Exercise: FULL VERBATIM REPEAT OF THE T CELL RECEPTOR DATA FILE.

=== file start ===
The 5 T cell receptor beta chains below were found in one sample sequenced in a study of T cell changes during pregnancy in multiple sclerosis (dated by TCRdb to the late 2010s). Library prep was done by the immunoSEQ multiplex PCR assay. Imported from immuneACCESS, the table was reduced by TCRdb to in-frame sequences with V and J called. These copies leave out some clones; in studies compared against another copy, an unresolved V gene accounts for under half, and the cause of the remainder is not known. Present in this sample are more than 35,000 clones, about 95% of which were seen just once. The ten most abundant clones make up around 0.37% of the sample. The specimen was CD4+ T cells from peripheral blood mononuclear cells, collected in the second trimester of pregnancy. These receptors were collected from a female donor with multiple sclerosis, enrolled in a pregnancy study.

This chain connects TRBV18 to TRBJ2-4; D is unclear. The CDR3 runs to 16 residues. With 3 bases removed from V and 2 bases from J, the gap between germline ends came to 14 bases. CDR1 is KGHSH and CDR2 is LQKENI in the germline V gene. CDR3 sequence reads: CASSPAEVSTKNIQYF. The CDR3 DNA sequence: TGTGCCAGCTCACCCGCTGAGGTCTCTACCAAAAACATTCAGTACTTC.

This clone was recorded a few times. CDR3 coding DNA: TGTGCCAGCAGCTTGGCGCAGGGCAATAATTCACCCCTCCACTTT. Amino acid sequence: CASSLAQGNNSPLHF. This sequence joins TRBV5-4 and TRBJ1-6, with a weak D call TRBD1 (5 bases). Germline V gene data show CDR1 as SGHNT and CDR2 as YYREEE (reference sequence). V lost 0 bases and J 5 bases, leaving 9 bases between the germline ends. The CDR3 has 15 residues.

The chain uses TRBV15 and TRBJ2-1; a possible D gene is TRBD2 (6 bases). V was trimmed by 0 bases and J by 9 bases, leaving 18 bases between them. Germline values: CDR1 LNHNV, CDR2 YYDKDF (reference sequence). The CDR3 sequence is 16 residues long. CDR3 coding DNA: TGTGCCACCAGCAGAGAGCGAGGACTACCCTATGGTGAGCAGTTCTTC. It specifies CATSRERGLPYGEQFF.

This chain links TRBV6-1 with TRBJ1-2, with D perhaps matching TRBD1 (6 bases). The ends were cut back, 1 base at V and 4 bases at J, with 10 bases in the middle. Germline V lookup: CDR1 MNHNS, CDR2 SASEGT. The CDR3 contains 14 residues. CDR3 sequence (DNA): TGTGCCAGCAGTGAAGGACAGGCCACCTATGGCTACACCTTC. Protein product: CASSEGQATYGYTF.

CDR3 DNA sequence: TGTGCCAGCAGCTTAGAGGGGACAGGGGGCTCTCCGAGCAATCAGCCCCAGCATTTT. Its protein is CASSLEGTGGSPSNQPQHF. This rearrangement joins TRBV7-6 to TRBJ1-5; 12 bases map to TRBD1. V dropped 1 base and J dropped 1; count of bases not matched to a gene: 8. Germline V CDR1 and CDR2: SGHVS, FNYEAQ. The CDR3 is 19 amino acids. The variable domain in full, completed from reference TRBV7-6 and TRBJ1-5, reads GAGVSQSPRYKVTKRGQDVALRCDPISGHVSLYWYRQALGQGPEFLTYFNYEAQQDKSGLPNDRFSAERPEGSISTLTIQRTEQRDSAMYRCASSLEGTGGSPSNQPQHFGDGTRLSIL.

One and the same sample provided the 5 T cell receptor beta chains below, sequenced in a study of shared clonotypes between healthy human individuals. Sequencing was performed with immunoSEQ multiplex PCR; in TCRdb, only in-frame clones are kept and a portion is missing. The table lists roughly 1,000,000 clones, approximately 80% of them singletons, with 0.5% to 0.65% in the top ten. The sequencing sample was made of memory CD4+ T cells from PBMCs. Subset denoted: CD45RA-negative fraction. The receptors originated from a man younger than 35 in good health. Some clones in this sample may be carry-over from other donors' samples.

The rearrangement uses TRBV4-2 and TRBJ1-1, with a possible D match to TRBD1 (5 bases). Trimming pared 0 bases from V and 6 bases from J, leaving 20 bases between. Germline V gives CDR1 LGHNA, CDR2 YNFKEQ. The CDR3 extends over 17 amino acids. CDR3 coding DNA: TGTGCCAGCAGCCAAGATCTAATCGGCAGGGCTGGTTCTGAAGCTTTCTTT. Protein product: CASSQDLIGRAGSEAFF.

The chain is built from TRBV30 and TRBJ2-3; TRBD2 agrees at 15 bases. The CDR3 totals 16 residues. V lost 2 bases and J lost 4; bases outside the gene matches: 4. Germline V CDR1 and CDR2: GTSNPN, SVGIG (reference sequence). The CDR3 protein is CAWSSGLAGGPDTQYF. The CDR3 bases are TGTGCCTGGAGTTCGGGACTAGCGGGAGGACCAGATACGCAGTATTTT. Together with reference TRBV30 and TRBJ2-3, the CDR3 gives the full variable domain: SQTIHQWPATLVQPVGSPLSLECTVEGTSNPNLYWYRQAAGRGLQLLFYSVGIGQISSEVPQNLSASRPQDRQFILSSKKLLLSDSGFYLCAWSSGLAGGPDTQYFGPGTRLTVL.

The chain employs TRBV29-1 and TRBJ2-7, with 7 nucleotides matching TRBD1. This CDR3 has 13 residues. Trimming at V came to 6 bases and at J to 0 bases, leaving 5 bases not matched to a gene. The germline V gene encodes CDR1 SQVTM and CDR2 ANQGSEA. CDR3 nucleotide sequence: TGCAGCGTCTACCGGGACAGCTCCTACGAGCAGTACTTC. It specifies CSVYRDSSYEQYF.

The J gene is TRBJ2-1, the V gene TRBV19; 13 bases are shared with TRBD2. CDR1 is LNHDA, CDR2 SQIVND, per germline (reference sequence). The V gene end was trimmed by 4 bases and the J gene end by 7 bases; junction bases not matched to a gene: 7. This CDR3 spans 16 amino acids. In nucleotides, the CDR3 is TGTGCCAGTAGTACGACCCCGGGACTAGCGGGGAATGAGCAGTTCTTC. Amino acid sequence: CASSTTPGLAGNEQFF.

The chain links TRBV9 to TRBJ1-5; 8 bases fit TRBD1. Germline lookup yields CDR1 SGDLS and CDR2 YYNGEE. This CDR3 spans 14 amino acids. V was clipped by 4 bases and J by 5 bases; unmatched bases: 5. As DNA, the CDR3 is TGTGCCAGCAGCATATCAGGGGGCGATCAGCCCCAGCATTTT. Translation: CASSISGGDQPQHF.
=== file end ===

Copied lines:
The 5 T cell receptor beta chains below were found in one sample sequenced in a study of T cell changes during pregnancy in multiple sclerosis (dated by TCRdb to the late 2010s). Library prep was done by the immunoSEQ multiplex PCR assay. Imported from immuneACCESS, the table was reduced by TCRdb to in-frame sequences with V and J called. These copies leave out some clones; in studies compared against another copy, an unresolved V gene accounts for under half, and the cause of the remainder is not known. Present in this sample are more than 35,000 clones, about 95% of which were seen just once. The ten most abundant clones make up around 0.37% of the sample. The specimen was CD4+ T cells from peripheral blood mononuclear cells, collected in the second trimester of pregnancy. These receptors were collected from a female donor with multiple sclerosis, enrolled in a pregnancy study.

This chain connects TRBV18 to TRBJ2-4; D is unclear. The CDR3 runs to 16 residues. With 3 bases removed from V and 2 bases from J, the gap between germline ends came to 14 bases. CDR1 is KGHSH and CDR2 is LQKENI in the germline V gene. CDR3 sequence reads: CASSPAEVSTKNIQYF. The CDR3 DNA sequence: TGTGCCAGCTCACCCGCTGAGGTCTCTACCAAAAACATTCAGTACTTC.

This clone was recorded a few times. CDR3 coding DNA: TGTGCCAGCAGCTTGGCGCAGGGCAATAATTCACCCCTCCACTTT. Amino acid sequence: CASSLAQGNNSPLHF. This sequence joins TRBV5-4 and TRBJ1-6, with a weak D call TRBD1 (5 bases). Germline V gene data show CDR1 as SGHNT and CDR2 as YYREEE (reference sequence). V lost 0 bases and J 5 bases, leaving 9 bases between the germline ends. The CDR3 has 15 residues.

The chain uses TRBV15 and TRBJ2-1; a possible D gene is TRBD2 (6 bases). V was trimmed by 0 bases and J by 9 bases, leaving 18 bases between them. Germline values: CDR1 LNHNV, CDR2 YYDKDF (reference sequence). The CDR3 sequence is 16 residues long. CDR3 coding DNA: TGTGCCACCAGCAGAGAGCGAGGACTACCCTATGGTGAGCAGTTCTTC. It specifies CATSRERGLPYGEQFF.

This chain links TRBV6-1 with TRBJ1-2, with D perhaps matching TRBD1 (6 bases). The ends were cut back, 1 base at V and 4 bases at J, with 10 bases in the middle. Germline V lookup: CDR1 MNHNS, CDR2 SASEGT. The CDR3 contains 14 residues. CDR3 sequence (DNA): TGTGCCAGCAGTGAAGGACAGGCCACCTATGGCTACACCTTC. Protein product: CASSEGQATYGYTF.

CDR3 DNA sequence: TGTGCCAGCAGCTTAGAGGGGACAGGGGGCTCTCCGAGCAATCAGCCCCAGCATTTT. Its protein is CASSLEGTGGSPSNQPQHF. This rearrangement joins TRBV7-6 to TRBJ1-5; 12 bases map to TRBD1. V dropped 1 base and J dropped 1; count of bases not matched to a gene: 8. Germline V CDR1 and CDR2: SGHVS, FNYEAQ. The CDR3 is 19 amino acids. The variable domain in full, completed from reference TRBV7-6 and TRBJ1-5, reads GAGVSQSPRYKVTKRGQDVALRCDPISGHVSLYWYRQALGQGPEFLTYFNYEAQQDKSGLPNDRFSAERPEGSISTLTIQRTEQRDSAMYRCASSLEGTGGSPSNQPQHFGDGTRLSIL.

One and the same sample provided the 5 T cell receptor beta chains below, sequenced in a study of shared clonotypes between healthy human individuals. Sequencing was performed with immunoSEQ multiplex PCR; in TCRdb, only in-frame clones are kept and a portion is missing. The table lists roughly 1,000,000 clones, approximately 80% of them singletons, with 0.5% to 0.65% in the top ten. The sequencing sample was made of memory CD4+ T cells from PBMCs. Subset denoted: CD45RA-negative fraction. The receptors originated from a man younger than 35 in good health. Some clones in this sample may be carry-over from other donors' samples.

The rearrangement uses TRBV4-2 and TRBJ1-1, with a possible D match to TRBD1 (5 bases). Trimming pared 0 bases from V and 6 bases from J, leaving 20 bases between. Germline V gives CDR1 LGHNA, CDR2 YNFKEQ. The CDR3 extends over 17 amino acids. CDR3 coding DNA: TGTGCCAGCAGCCAAGATCTAATCGGCAGGGCTGGTTCTGAAGCTTTCTTT. Protein product: CASSQDLIGRAGSEAFF.

The chain is built from TRBV30 and TRBJ2-3; TRBD2 agrees at 15 bases. The CDR3 totals 16 residues. V lost 2 bases and J lost 4; bases outside the gene matches: 4. Germline V CDR1 and CDR2: GTSNPN, SVGIG (reference sequence). The CDR3 protein is CAWSSGLAGGPDTQYF. The CDR3 bases are TGTGCCTGGAGTTCGGGACTAGCGGGAGGACCAGATACGCAGTATTTT. Together with reference TRBV30 and TRBJ2-3, the CDR3 gives the full variable domain: SQTIHQWPATLVQPVGSPLSLECTVEGTSNPNLYWYRQAAGRGLQLLFYSVGIGQISSEVPQNLSASRPQDRQFILSSKKLLLSDSGFYLCAWSSGLAGGPDTQYFGPGTRLTVL.

The chain employs TRBV29-1 and TRBJ2-7, with 7 nucleotides matching TRBD1. This CDR3 has 13 residues. Trimming at V came to 6 bases and at J to 0 bases, leaving 5 bases not matched to a gene. The germline V gene encodes CDR1 SQVTM and CDR2 ANQGSEA. CDR3 nucleotide sequence: TGCAGCGTCTACCGGGACAGCTCCTACGAGCAGTACTTC. It specifies CSVYRDSSYEQYF.

The J gene is TRBJ2-1, the V gene TRBV19; 13 bases are shared with TRBD2. CDR1 is LNHDA, CDR2 SQIVND, per germline (reference sequence). The V gene end was trimmed by 4 bases and the J gene end by 7 bases; junction bases not matched to a gene: 7. This CDR3 spans 16 amino acids. In nucleotides, the CDR3 is TGTGCCAGTAGTACGACCCCGGGACTAGCGGGGAATGAGCAGTTCTTC. Amino acid sequence: CASSTTPGLAGNEQFF.

The chain links TRBV9 to TRBJ1-5; 8 bases fit TRBD1. Germline lookup yields CDR1 SGDLS and CDR2 YYNGEE. This CDR3 spans 14 amino acids. V was clipped by 4 bases and J by 5 bases; unmatched bases: 5. As DNA, the CDR3 is TGTGCCAGCAGCATATCAGGGGGCGATCAGCCCCAGCATTTT. Translation: CASSISGGDQPQHF.